Beware of Keeping up With the Joneses – It’s Rarely as It Seems

Don't Try to Keep Up with the Joneses

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Short and Sweet Summary: When you allow your life to be what it is instead of what you wish it could be, real happiness starts to shine through. Stop playing the comparison game by keeping up with the Joneses and let that shit go.

Do you do this, too?

Compare yourself or your progress to other people who may or may not be in similar circumstances?

When you’re navigating your grief journey, it’s far too easy to compare yourself to others. We sometimes get caught up in “keeping up with the Joneses.”

You think someone in your grief support group is moving through her grief process faster. You’re in the middle of a shit storm while everyone else seems to be living the perfect life with their perfect husbands and perfect families.

Why is everyone else buying new cars and taking exotic vacations while you’re still working out a budget and establishing an emergency fund?  Why is the Universe conspiring against you?




Do you intimately know someone else’s grief process? Do you know what goes on behind closed doors of the perfect family? Um…nope. Ya don’t.

You can’t assume someone’s wealth or financial status by their new cars or exotic vacations any more than you should judge a book by its cover.

Our human instinct is to compare ourselves to others but beware of keeping up with the Joneses. Outward appearances are rarely a good indication of something’s real value.


I live in a comfortable neighborhood in a comfortable community. We are not the richy-riches of neighboring high-income communities nor are we the less fortunate on the other side of the tracks. We are smack-dab in the middle class. But with all the new cars, home renovations, vacations, private colleges and well-dressed kids milling about you’d think we were upper-upper middle class.

I mean, the Joneses? They’ve got it going on!

Or do they?

My kids ask me all the time why their friends can go on so many vacations or why so-and-so got a brand new car at age 16. They want to know if we can afford those things and, if so, why don’t we have the same things as the Joneses?

My answer has always been, “How do you know the Joneses can afford it?” I explain that just because they take vacations or buy new cars it doesn’t mean they actually have the money to pay for those things.

If the Joneses don’t have a six to nine-month emergency savings fund, don’t contribute the maximum to their retirement accounts, and spend more than they earn, they cannot afford those things. They can finance exotic vacations and fancy cars via credit cards or personal loans. Hell, any of us can do that. Credit is easier to get nowadays than ever.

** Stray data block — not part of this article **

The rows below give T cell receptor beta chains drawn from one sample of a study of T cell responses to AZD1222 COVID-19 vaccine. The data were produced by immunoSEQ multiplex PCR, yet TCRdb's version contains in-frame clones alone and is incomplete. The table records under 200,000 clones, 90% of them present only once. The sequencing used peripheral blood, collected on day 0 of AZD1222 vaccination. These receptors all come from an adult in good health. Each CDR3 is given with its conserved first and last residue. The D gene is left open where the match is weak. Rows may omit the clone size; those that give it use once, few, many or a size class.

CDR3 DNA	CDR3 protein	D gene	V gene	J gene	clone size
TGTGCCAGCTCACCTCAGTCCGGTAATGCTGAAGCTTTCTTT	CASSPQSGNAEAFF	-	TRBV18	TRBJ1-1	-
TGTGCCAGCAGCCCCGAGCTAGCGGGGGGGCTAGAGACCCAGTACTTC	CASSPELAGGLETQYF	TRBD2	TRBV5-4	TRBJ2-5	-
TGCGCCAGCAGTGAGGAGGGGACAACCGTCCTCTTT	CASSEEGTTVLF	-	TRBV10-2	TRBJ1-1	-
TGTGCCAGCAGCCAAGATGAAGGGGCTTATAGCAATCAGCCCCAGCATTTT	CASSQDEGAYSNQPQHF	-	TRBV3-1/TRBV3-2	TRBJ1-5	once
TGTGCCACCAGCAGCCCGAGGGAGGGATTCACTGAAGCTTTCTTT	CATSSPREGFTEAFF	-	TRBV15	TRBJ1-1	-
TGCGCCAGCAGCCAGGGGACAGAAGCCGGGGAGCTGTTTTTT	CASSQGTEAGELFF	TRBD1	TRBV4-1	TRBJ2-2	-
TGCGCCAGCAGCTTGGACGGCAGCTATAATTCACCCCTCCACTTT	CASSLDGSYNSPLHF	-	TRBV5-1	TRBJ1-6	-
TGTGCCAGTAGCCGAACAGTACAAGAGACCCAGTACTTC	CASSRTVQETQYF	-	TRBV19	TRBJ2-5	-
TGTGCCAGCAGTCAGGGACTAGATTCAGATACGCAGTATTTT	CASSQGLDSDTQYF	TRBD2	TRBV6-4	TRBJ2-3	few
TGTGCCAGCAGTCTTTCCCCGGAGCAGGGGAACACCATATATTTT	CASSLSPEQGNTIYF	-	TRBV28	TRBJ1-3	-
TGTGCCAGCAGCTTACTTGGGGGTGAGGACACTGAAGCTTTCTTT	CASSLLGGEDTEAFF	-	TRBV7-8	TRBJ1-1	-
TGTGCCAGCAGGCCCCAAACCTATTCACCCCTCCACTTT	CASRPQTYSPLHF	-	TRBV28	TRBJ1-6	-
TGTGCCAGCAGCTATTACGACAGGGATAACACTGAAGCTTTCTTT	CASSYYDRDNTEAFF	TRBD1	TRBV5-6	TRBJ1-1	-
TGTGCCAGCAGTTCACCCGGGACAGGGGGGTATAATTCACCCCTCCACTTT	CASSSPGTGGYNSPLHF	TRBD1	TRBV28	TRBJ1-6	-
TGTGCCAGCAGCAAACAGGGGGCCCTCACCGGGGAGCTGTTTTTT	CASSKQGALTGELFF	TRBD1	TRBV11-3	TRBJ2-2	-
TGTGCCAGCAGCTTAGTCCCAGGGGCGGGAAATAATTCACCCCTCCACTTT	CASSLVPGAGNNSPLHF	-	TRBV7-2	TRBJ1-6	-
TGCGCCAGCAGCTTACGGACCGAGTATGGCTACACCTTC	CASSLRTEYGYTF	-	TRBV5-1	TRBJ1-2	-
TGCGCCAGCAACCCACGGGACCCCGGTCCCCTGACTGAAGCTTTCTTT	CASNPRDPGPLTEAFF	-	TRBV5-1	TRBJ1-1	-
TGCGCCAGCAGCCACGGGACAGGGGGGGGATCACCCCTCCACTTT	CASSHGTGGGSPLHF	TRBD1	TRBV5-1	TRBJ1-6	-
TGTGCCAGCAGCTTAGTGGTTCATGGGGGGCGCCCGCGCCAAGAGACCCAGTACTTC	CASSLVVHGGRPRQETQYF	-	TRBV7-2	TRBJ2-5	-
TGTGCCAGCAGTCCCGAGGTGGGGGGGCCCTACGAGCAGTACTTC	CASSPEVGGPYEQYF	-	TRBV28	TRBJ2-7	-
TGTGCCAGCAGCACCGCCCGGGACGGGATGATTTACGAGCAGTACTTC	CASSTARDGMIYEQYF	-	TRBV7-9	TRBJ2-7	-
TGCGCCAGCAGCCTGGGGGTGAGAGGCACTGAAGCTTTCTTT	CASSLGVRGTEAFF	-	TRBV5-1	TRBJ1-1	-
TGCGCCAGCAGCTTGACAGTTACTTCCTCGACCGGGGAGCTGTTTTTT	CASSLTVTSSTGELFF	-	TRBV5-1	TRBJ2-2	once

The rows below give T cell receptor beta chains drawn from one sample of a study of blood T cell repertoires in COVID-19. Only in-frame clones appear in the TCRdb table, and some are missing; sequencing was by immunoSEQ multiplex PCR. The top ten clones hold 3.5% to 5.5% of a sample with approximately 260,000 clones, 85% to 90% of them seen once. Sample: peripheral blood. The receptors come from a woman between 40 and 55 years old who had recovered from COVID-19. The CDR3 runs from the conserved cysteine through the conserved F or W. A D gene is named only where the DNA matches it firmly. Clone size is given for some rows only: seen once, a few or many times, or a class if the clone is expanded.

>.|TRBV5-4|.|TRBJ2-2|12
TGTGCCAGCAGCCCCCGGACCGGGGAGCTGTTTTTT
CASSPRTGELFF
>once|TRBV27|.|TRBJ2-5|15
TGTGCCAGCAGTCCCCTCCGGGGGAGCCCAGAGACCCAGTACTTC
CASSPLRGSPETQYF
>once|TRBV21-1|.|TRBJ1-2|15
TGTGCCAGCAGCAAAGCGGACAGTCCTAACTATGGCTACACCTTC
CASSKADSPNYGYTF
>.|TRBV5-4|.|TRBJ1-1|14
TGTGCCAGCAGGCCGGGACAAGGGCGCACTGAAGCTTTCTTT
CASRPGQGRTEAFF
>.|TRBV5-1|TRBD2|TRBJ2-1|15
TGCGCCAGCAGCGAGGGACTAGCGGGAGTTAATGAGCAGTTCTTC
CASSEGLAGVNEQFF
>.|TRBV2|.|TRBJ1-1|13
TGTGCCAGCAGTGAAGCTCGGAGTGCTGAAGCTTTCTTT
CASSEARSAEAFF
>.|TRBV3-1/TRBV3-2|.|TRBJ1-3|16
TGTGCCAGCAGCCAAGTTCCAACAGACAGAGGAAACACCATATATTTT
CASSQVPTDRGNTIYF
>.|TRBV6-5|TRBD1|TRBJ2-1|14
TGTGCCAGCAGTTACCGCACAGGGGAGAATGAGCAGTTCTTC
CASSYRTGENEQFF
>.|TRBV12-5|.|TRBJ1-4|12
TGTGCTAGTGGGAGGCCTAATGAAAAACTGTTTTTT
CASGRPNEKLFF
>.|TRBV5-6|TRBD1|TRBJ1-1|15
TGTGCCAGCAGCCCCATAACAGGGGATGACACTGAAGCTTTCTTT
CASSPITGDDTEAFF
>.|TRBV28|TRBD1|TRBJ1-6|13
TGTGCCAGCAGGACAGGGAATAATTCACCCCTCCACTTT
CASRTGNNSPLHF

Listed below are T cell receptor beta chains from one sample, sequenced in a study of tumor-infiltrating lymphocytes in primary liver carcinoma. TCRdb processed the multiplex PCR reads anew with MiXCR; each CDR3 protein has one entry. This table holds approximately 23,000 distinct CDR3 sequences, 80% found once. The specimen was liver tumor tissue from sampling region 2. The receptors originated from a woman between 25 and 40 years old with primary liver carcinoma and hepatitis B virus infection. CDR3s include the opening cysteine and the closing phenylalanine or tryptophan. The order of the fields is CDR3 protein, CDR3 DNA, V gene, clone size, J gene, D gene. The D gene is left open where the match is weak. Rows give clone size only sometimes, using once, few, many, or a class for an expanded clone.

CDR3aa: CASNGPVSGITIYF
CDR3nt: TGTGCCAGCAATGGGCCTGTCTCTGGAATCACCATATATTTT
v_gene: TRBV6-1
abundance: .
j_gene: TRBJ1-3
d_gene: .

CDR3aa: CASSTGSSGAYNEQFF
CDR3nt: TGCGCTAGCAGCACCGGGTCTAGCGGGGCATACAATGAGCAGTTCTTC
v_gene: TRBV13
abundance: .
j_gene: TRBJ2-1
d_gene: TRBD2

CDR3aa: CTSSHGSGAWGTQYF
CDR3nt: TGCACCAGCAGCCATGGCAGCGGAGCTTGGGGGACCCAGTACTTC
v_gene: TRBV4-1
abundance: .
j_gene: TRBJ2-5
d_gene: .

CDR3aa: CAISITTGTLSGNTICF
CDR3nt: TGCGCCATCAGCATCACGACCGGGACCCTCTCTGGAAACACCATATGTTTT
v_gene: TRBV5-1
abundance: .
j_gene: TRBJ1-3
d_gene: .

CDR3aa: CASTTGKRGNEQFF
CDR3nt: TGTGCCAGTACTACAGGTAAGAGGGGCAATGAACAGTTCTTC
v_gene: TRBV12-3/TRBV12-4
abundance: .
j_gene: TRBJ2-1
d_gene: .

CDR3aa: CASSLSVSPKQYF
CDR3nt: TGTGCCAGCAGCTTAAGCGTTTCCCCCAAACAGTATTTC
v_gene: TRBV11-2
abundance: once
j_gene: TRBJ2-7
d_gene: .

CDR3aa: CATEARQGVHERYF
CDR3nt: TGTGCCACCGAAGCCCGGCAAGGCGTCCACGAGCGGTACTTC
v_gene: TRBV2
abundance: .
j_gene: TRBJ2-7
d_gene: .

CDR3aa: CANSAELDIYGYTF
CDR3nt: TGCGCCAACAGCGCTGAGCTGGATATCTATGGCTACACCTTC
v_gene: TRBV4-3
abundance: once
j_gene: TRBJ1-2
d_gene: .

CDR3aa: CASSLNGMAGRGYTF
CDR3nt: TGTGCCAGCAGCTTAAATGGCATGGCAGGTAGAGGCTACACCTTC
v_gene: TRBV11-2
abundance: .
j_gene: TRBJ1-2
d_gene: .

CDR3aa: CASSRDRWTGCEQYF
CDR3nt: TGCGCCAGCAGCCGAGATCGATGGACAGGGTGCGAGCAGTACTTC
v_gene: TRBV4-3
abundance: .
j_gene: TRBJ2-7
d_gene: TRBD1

But they can’t actually afford to live the lifestyle they so desperately want us to believe they can.


It’s impossible to know how much debt the Joneses are in or how much money they have in their savings/retirement accounts without looking at their bank and credit card statements. They can put on a good show and lead us to believe they are living the dream, but if they are one of the 7 in 10 Americans with less than $1000 in savings, they are flat broke.

I don’t know about you, but I don’t want to compare myself to a broke person. I don’t mind driving older cars or saving for a vacation so I can pay for it in cash. My lifestyle and budget suit me and my kids. I’ve never wanted what the Joneses have because it almost always seems excessive and wasteful.

If you are budgeting and putting money away in an emergency fund, you are better off than the majority of the Joneses. Maybe they should be comparing themselves to you!


If I had a dime for every time I heard someone tell a story about their perfect life, perfect marriage or perfect kids I could retire ten times over.

It’s an illusion, people. Ain’t no such thing as perfect. Anyone who tries so hard to portray herself as perfect probably has deeper, darker secrets than you could ever imagine.

All of the Facebook posts and Instagram filters in the world can’t help you when you’re trying to be something you’re not.

Everyone is fighting a battle we know nothing about.


I think it’s easier to put my battles out there front and center. I don’t mind telling people when I’m suffering from intense grief or when my kids are making me crazy. It’s real. It’s life.

I’ve cut ties with anyone who can’t be real with me. If you tell me your teenager has never called you a jerk because you wouldn’t change the radio station, we can’t be friends. If you don’t admit that you flip your kids off behind their backs, I probably wouldn’t want to hang out with you.

Stop comparing yourself to the happy-go-lucky friend who shits rainbows and glitter. She’s not real.

And read Mark Manson’s take on why Happiness is Not Enough. It’s hilarious.

And so true. 


Be Yourself – Every Other Jones is Taken

When you allow your life to be what it is instead of what you wish it could be, you allow real happiness to seep in one day at a time.

If you accept that everyone else struggles and has good days and bad days, you won’t compare yourself to the friend who shits rainbows anymore.

Without the worry about what others think or the expectation that you need to be like everyone else, you can focus on what’s important in your own world.

What’s necessary for YOUR health, wealth, or financial status.

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